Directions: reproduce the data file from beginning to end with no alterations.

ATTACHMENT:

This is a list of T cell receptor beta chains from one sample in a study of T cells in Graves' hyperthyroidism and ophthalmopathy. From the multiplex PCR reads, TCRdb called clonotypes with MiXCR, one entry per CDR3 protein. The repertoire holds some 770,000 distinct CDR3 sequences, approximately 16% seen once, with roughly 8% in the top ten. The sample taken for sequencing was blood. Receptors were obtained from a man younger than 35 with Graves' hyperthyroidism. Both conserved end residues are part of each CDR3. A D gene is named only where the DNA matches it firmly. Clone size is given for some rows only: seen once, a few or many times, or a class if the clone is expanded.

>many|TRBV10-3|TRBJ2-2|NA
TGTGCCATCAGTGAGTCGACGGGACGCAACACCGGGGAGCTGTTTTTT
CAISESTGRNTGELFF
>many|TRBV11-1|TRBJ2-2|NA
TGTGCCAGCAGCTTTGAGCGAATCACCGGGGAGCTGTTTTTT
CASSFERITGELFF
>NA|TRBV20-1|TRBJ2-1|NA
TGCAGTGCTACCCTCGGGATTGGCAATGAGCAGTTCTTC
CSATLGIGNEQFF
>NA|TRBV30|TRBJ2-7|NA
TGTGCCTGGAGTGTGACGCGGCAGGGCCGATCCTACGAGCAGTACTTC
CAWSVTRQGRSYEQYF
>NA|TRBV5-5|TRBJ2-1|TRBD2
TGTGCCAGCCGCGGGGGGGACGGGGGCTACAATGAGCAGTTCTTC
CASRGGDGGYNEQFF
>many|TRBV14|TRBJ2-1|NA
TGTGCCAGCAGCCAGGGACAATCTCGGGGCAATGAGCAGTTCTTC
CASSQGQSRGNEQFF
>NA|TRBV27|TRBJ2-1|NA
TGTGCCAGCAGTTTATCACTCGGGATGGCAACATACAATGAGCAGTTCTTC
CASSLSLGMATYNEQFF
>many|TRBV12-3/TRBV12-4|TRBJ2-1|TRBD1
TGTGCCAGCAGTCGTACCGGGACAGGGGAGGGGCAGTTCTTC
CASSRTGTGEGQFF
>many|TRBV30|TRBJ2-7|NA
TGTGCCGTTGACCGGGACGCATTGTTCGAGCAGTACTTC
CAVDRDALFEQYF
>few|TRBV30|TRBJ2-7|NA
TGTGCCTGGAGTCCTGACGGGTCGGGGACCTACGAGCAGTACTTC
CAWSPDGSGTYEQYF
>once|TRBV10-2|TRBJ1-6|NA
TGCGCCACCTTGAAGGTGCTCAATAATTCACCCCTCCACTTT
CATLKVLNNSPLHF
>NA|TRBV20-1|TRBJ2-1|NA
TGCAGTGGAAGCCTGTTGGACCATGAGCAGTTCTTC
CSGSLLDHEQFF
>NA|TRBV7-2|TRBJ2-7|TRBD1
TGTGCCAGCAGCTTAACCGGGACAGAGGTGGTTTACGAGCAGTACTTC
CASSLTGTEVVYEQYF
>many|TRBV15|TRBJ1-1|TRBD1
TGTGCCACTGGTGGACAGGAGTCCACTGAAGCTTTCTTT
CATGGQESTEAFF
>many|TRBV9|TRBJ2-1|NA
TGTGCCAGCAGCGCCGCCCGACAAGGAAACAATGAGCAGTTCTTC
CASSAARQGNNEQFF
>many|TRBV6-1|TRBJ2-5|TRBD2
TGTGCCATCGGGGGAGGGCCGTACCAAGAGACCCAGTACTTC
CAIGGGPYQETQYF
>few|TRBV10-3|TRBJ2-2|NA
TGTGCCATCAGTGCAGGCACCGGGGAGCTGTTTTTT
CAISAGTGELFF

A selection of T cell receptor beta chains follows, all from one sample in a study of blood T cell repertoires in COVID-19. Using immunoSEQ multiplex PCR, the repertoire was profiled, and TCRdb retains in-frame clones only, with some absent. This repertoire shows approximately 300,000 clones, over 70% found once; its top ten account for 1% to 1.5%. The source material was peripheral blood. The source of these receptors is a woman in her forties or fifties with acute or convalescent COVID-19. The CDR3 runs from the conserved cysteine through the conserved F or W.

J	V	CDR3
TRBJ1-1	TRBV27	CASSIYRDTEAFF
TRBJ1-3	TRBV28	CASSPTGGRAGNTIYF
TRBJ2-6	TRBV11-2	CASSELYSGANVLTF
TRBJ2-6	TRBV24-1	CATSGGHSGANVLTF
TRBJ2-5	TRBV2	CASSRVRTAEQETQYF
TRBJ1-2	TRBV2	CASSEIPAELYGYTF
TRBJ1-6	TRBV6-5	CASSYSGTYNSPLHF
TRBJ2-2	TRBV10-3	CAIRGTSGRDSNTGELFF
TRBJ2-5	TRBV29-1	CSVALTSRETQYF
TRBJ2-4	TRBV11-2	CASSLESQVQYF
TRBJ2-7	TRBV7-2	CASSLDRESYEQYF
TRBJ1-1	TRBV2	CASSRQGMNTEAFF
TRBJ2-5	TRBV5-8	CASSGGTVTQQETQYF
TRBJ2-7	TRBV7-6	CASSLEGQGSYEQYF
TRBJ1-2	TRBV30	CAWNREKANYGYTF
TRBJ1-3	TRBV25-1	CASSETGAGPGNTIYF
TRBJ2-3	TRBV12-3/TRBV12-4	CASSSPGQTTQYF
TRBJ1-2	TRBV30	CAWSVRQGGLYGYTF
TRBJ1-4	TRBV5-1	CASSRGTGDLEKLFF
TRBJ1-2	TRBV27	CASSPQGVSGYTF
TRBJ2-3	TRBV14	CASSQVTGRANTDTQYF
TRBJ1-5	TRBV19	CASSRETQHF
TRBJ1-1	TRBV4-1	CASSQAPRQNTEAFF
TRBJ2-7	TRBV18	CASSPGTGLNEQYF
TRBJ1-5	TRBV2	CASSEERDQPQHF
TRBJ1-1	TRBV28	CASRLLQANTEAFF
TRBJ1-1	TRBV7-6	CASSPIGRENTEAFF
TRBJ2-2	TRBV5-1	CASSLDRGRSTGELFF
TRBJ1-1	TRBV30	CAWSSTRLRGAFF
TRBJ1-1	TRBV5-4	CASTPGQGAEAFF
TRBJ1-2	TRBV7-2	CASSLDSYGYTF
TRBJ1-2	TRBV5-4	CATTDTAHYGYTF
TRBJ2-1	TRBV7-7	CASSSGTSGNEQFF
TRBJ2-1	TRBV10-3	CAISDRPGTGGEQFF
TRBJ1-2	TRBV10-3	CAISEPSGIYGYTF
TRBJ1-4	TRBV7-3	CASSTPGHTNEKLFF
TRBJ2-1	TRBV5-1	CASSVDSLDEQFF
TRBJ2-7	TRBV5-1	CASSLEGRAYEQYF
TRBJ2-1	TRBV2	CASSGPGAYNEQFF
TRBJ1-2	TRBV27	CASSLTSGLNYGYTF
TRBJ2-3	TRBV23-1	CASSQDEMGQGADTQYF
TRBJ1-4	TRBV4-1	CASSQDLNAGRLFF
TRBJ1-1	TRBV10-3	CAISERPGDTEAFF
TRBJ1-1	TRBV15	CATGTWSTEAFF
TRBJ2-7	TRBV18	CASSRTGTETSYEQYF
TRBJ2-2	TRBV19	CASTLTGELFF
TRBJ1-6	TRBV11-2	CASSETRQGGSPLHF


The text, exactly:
This is a list of T cell receptor beta chains from one sample in a study of T cells in Graves' hyperthyroidism and ophthalmopathy. From the multiplex PCR reads, TCRdb called clonotypes with MiXCR, one entry per CDR3 protein. The repertoire holds some 770,000 distinct CDR3 sequences, approximately 16% seen once, with roughly 8% in the top ten. The sample taken for sequencing was blood. Receptors were obtained from a man younger than 35 with Graves' hyperthyroidism. Both conserved end residues are part of each CDR3. A D gene is named only where the DNA matches it firmly. Clone size is given for some rows only: seen once, a few or many times, or a class if the clone is expanded.

>many|TRBV10-3|TRBJ2-2|NA
TGTGCCATCAGTGAGTCGACGGGACGCAACACCGGGGAGCTGTTTTTT
CAISESTGRNTGELFF
>many|TRBV11-1|TRBJ2-2|NA
TGTGCCAGCAGCTTTGAGCGAATCACCGGGGAGCTGTTTTTT
CASSFERITGELFF
>NA|TRBV20-1|TRBJ2-1|NA
TGCAGTGCTACCCTCGGGATTGGCAATGAGCAGTTCTTC
CSATLGIGNEQFF
>NA|TRBV30|TRBJ2-7|NA
TGTGCCTGGAGTGTGACGCGGCAGGGCCGATCCTACGAGCAGTACTTC
CAWSVTRQGRSYEQYF
>NA|TRBV5-5|TRBJ2-1|TRBD2
TGTGCCAGCCGCGGGGGGGACGGGGGCTACAATGAGCAGTTCTTC
CASRGGDGGYNEQFF
>many|TRBV14|TRBJ2-1|NA
TGTGCCAGCAGCCAGGGACAATCTCGGGGCAATGAGCAGTTCTTC
CASSQGQSRGNEQFF
>NA|TRBV27|TRBJ2-1|NA
TGTGCCAGCAGTTTATCACTCGGGATGGCAACATACAATGAGCAGTTCTTC
CASSLSLGMATYNEQFF
>many|TRBV12-3/TRBV12-4|TRBJ2-1|TRBD1
TGTGCCAGCAGTCGTACCGGGACAGGGGAGGGGCAGTTCTTC
CASSRTGTGEGQFF
>many|TRBV30|TRBJ2-7|NA
TGTGCCGTTGACCGGGACGCATTGTTCGAGCAGTACTTC
CAVDRDALFEQYF
>few|TRBV30|TRBJ2-7|NA
TGTGCCTGGAGTCCTGACGGGTCGGGGACCTACGAGCAGTACTTC
CAWSPDGSGTYEQYF
>once|TRBV10-2|TRBJ1-6|NA
TGCGCCACCTTGAAGGTGCTCAATAATTCACCCCTCCACTTT
CATLKVLNNSPLHF
>NA|TRBV20-1|TRBJ2-1|NA
TGCAGTGGAAGCCTGTTGGACCATGAGCAGTTCTTC
CSGSLLDHEQFF
>NA|TRBV7-2|TRBJ2-7|TRBD1
TGTGCCAGCAGCTTAACCGGGACAGAGGTGGTTTACGAGCAGTACTTC
CASSLTGTEVVYEQYF
>many|TRBV15|TRBJ1-1|TRBD1
TGTGCCACTGGTGGACAGGAGTCCACTGAAGCTTTCTTT
CATGGQESTEAFF
>many|TRBV9|TRBJ2-1|NA
TGTGCCAGCAGCGCCGCCCGACAAGGAAACAATGAGCAGTTCTTC
CASSAARQGNNEQFF
>many|TRBV6-1|TRBJ2-5|TRBD2
TGTGCCATCGGGGGAGGGCCGTACCAAGAGACCCAGTACTTC
CAIGGGPYQETQYF
>few|TRBV10-3|TRBJ2-2|NA
TGTGCCATCAGTGCAGGCACCGGGGAGCTGTTTTTT
CAISAGTGELFF

A selection of T cell receptor beta chains follows, all from one sample in a study of blood T cell repertoires in COVID-19. Using immunoSEQ multiplex PCR, the repertoire was profiled, and TCRdb retains in-frame clones only, with some absent. This repertoire shows approximately 300,000 clones, over 70% found once; its top ten account for 1% to 1.5%. The source material was peripheral blood. The source of these receptors is a woman in her forties or fifties with acute or convalescent COVID-19. The CDR3 runs from the conserved cysteine through the conserved F or W.

J	V	CDR3
TRBJ1-1	TRBV27	CASSIYRDTEAFF
TRBJ1-3	TRBV28	CASSPTGGRAGNTIYF
TRBJ2-6	TRBV11-2	CASSELYSGANVLTF
TRBJ2-6	TRBV24-1	CATSGGHSGANVLTF
TRBJ2-5	TRBV2	CASSRVRTAEQETQYF
TRBJ1-2	TRBV2	CASSEIPAELYGYTF
TRBJ1-6	TRBV6-5	CASSYSGTYNSPLHF
TRBJ2-2	TRBV10-3	CAIRGTSGRDSNTGELFF
TRBJ2-5	TRBV29-1	CSVALTSRETQYF
TRBJ2-4	TRBV11-2	CASSLESQVQYF
TRBJ2-7	TRBV7-2	CASSLDRESYEQYF
TRBJ1-1	TRBV2	CASSRQGMNTEAFF
TRBJ2-5	TRBV5-8	CASSGGTVTQQETQYF
TRBJ2-7	TRBV7-6	CASSLEGQGSYEQYF
TRBJ1-2	TRBV30	CAWNREKANYGYTF
TRBJ1-3	TRBV25-1	CASSETGAGPGNTIYF
TRBJ2-3	TRBV12-3/TRBV12-4	CASSSPGQTTQYF
TRBJ1-2	TRBV30	CAWSVRQGGLYGYTF
TRBJ1-4	TRBV5-1	CASSRGTGDLEKLFF
TRBJ1-2	TRBV27	CASSPQGVSGYTF
TRBJ2-3	TRBV14	CASSQVTGRANTDTQYF
TRBJ1-5	TRBV19	CASSRETQHF
TRBJ1-1	TRBV4-1	CASSQAPRQNTEAFF
TRBJ2-7	TRBV18	CASSPGTGLNEQYF
TRBJ1-5	TRBV2	CASSEERDQPQHF
TRBJ1-1	TRBV28	CASRLLQANTEAFF
TRBJ1-1	TRBV7-6	CASSPIGRENTEAFF
TRBJ2-2	TRBV5-1	CASSLDRGRSTGELFF
TRBJ1-1	TRBV30	CAWSSTRLRGAFF
TRBJ1-1	TRBV5-4	CASTPGQGAEAFF
TRBJ1-2	TRBV7-2	CASSLDSYGYTF
TRBJ1-2	TRBV5-4	CATTDTAHYGYTF
TRBJ2-1	TRBV7-7	CASSSGTSGNEQFF
TRBJ2-1	TRBV10-3	CAISDRPGTGGEQFF
TRBJ1-2	TRBV10-3	CAISEPSGIYGYTF
TRBJ1-4	TRBV7-3	CASSTPGHTNEKLFF
TRBJ2-1	TRBV5-1	CASSVDSLDEQFF
TRBJ2-7	TRBV5-1	CASSLEGRAYEQYF
TRBJ2-1	TRBV2	CASSGPGAYNEQFF
TRBJ1-2	TRBV27	CASSLTSGLNYGYTF
TRBJ2-3	TRBV23-1	CASSQDEMGQGADTQYF
TRBJ1-4	TRBV4-1	CASSQDLNAGRLFF
TRBJ1-1	TRBV10-3	CAISERPGDTEAFF
TRBJ1-1	TRBV15	CATGTWSTEAFF
TRBJ2-7	TRBV18	CASSRTGTETSYEQYF
TRBJ2-2	TRBV19	CASTLTGELFF
TRBJ1-6	TRBV11-2	CASSETRQGGSPLHF